HAN PINGZAO: (Through interpreter) These are mafia tactics. A totalitarian dictatorship uses these methods against so-called enemies. It's not just directed against you. It's also against generations of your family and people linked with you.

LIM: Another victim of the campaign is Wen Jiahao. He spent 10 months in detention while his father, the former head of the Chongqing justice bureau, Wen Qiang, was being investigated. Wen Jiahao was not allowed to see a lawyer and his family was not told where he was being held, both violations of the law. He was put in a cell with rapists and murderers, and made to do forced labor. Ten months later, he was released without charge, but his assets have not all been returned, even though those who put him in prison are now themselves in prison.

WEN JIAHAO: (Through interpreter) The mistakes aren't over, just because they have been sentenced and sacked. I think they should give us an explanation.

LIM: His mother is serving eight years while his father was executed for corruption and sheltering gangsters. Wen does not dispute that his father was guilty of corruption, but he believes the punishment was disproportionate and the execution carried out too quickly without proper legal process. He questions the initial reports that police had found $3 million his father had hidden in a fish pond.

Now, he says, the authorities are making it hard for him to reopen the case.

JIAHAO: (Through interpreter) This statement of more than $3 million hidden in a fish pond sounds like a fairy tale. The whole case happened when I was in detention. They won't let me see the case materials. They won't even show me my father's judgment.

LIM: The bare facts of his father's last day are troubling, too.

WEN QIANG: (Speaking foreign language)

LIM: Here is his father refusing to be interviewed. He says he can't talk because he's preparing for a court hearing. He clearly has no idea he'll be executed that day. Two hours later, when Jiahao was taken to visit his father, they talked for 15 minutes, they hugged and that was it. The Supreme Court had already confirmed the death penalty. But Wen Jiahao was told the opposite.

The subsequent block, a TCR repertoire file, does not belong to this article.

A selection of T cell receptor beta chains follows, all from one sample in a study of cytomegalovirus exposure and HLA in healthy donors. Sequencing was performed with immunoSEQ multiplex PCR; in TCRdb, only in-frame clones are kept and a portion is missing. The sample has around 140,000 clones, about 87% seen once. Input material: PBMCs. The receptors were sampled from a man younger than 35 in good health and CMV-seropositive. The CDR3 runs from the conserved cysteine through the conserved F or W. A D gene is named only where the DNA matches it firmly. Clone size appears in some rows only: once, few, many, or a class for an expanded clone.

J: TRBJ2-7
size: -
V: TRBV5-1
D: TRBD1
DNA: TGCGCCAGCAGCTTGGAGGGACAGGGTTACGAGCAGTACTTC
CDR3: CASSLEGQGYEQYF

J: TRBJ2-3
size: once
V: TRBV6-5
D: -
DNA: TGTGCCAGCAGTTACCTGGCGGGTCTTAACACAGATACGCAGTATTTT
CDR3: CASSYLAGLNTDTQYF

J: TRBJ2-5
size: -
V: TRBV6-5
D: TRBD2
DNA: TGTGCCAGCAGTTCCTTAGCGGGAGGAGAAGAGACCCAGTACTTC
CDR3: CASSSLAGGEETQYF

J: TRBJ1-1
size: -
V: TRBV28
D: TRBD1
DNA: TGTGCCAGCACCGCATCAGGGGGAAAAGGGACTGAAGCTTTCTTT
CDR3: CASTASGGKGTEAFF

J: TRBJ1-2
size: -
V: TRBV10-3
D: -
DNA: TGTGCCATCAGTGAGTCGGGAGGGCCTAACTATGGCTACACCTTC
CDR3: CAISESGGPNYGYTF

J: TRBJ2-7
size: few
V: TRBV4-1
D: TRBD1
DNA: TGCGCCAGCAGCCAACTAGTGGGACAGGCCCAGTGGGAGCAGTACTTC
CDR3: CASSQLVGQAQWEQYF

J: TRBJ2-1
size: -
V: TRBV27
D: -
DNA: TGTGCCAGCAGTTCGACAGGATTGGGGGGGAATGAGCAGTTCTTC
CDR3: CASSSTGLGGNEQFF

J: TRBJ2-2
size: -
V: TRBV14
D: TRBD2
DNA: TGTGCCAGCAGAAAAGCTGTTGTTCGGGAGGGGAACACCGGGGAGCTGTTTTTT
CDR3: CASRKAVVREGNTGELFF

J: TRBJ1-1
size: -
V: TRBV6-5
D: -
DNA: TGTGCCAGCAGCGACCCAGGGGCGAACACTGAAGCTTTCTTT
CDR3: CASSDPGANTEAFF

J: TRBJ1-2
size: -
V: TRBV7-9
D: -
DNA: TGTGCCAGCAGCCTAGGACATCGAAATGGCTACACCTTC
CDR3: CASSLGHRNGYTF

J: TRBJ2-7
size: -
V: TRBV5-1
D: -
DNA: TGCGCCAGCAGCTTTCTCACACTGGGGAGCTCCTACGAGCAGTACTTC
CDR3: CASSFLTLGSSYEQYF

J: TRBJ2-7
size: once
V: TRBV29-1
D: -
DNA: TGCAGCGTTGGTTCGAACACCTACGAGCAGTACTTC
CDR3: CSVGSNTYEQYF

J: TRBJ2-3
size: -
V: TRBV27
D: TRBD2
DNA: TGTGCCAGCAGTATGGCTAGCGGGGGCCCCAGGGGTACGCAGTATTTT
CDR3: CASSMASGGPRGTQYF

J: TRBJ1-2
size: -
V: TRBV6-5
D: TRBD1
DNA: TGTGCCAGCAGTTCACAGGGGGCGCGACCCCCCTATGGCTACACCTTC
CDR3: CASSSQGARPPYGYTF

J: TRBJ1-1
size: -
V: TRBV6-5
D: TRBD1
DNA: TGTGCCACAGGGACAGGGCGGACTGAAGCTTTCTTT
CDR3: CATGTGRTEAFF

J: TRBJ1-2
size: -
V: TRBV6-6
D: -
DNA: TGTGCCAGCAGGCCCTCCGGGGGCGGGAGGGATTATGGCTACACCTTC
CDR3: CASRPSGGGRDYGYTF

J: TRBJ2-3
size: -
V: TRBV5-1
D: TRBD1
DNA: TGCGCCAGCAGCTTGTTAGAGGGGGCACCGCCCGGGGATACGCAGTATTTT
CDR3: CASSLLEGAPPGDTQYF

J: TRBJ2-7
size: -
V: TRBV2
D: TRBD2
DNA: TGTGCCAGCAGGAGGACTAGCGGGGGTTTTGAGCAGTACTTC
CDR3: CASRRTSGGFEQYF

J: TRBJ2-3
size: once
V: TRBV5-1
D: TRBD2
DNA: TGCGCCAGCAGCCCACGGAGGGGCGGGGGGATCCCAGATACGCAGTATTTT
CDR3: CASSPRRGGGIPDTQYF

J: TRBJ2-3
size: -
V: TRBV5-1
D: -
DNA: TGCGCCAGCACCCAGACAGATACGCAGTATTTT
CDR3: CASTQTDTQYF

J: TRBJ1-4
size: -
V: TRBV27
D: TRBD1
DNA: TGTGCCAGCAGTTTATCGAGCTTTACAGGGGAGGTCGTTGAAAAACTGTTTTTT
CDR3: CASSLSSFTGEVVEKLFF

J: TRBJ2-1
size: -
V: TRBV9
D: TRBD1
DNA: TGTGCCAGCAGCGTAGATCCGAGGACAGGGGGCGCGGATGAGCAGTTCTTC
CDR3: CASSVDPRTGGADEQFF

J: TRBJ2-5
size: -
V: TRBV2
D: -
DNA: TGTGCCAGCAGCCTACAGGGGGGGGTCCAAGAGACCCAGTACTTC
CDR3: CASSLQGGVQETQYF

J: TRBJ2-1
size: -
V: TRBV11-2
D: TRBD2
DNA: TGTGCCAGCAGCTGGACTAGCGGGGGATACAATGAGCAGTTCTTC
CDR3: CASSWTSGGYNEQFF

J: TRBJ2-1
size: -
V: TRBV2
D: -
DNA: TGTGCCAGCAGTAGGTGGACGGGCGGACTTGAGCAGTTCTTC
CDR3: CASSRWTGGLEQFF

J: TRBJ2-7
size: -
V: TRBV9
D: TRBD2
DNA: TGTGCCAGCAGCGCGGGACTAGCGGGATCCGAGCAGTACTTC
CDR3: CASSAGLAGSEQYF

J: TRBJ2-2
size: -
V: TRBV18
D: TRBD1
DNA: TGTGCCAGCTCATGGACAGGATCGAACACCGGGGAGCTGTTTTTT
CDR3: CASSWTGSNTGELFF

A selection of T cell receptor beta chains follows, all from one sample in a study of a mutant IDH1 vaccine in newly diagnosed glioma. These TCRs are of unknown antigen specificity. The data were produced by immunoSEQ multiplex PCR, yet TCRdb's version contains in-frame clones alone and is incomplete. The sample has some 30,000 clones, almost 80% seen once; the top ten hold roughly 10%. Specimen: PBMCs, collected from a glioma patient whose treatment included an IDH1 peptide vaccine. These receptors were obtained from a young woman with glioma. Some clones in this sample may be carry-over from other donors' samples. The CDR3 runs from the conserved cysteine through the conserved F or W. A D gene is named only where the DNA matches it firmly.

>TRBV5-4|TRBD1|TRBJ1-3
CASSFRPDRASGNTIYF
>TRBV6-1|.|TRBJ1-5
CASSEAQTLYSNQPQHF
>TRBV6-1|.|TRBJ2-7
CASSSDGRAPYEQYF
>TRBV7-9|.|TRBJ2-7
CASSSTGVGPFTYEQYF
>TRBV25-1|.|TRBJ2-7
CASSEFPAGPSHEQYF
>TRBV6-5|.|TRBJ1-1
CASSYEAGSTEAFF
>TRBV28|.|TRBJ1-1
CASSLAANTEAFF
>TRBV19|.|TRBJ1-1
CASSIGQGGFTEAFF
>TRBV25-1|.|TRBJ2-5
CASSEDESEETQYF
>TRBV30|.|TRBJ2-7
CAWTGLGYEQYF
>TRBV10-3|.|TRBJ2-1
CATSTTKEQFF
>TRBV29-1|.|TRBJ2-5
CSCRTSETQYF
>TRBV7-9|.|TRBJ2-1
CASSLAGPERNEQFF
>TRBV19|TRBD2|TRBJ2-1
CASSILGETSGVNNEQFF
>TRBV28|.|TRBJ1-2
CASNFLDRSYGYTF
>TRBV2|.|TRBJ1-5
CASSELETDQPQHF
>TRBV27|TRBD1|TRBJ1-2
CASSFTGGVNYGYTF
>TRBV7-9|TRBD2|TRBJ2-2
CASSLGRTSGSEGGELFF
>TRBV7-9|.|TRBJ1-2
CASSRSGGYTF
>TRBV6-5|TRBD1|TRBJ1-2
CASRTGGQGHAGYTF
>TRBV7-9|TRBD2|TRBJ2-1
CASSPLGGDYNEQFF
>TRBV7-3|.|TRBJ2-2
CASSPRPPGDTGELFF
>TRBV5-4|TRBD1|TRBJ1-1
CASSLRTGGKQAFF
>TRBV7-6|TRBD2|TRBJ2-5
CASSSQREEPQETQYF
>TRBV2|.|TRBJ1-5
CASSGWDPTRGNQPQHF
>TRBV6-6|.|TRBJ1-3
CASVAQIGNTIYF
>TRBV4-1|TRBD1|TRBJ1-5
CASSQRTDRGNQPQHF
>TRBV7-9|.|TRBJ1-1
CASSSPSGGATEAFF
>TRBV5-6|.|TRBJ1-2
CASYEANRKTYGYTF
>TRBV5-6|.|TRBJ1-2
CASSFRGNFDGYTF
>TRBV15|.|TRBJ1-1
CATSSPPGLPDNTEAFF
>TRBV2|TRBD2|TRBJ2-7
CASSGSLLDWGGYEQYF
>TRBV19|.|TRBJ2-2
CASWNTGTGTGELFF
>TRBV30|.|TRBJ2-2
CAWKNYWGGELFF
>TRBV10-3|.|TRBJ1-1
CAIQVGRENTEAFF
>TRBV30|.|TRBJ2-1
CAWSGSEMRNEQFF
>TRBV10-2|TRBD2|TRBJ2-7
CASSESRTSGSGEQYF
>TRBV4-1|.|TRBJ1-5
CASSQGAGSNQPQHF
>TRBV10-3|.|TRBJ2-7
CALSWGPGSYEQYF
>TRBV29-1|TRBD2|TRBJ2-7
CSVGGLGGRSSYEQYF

JIAHAO: (Through interpreter) I asked if the Supreme Court had reviewed my father's death penalty. They said, no. They lied to me. Then, afterward, someone told me my father's death penalty had been carried out. I was astonished.


LIM: This was clearly personal and political. That much is clear from the firecrackers celebrating his father's death. Banners outside government buildings read Wen Qiang is dead, Chongqing is safe, the people are happy.

UNIDENTIFIED MAN #1: (Speaking foreign language)

LIM: He should have been killed, this man said on the news. If this kind of person isn't executed, the country won't be stable. Wen Jiahao, however, is comforted by is his father's last message.

JIAHAO: (Through interpreter) He said not to hate the government and society. He said history would prove everything. At first, I thought that would take a very long time, but history has proven everything. The senior policemen were criminals, and their campaign against gangsters was political in nature.


UNIDENTIFIED MAN #2: (Speaking foreign language)

LIM: This is a recording of his father's sentencing. The judge says "the facts are clear, the sentence is correct and the procedure is legal." Three years on, questions are being raised about all of these. Bo Xilai ruled Chongqing like a medieval fiefdom. His anti-mafia campaign sent almost 1,300 people through the courts.

A handful of these sentences have been overturned. Most are still waiting for justice. Louisa Lim, NPR News, Beijing.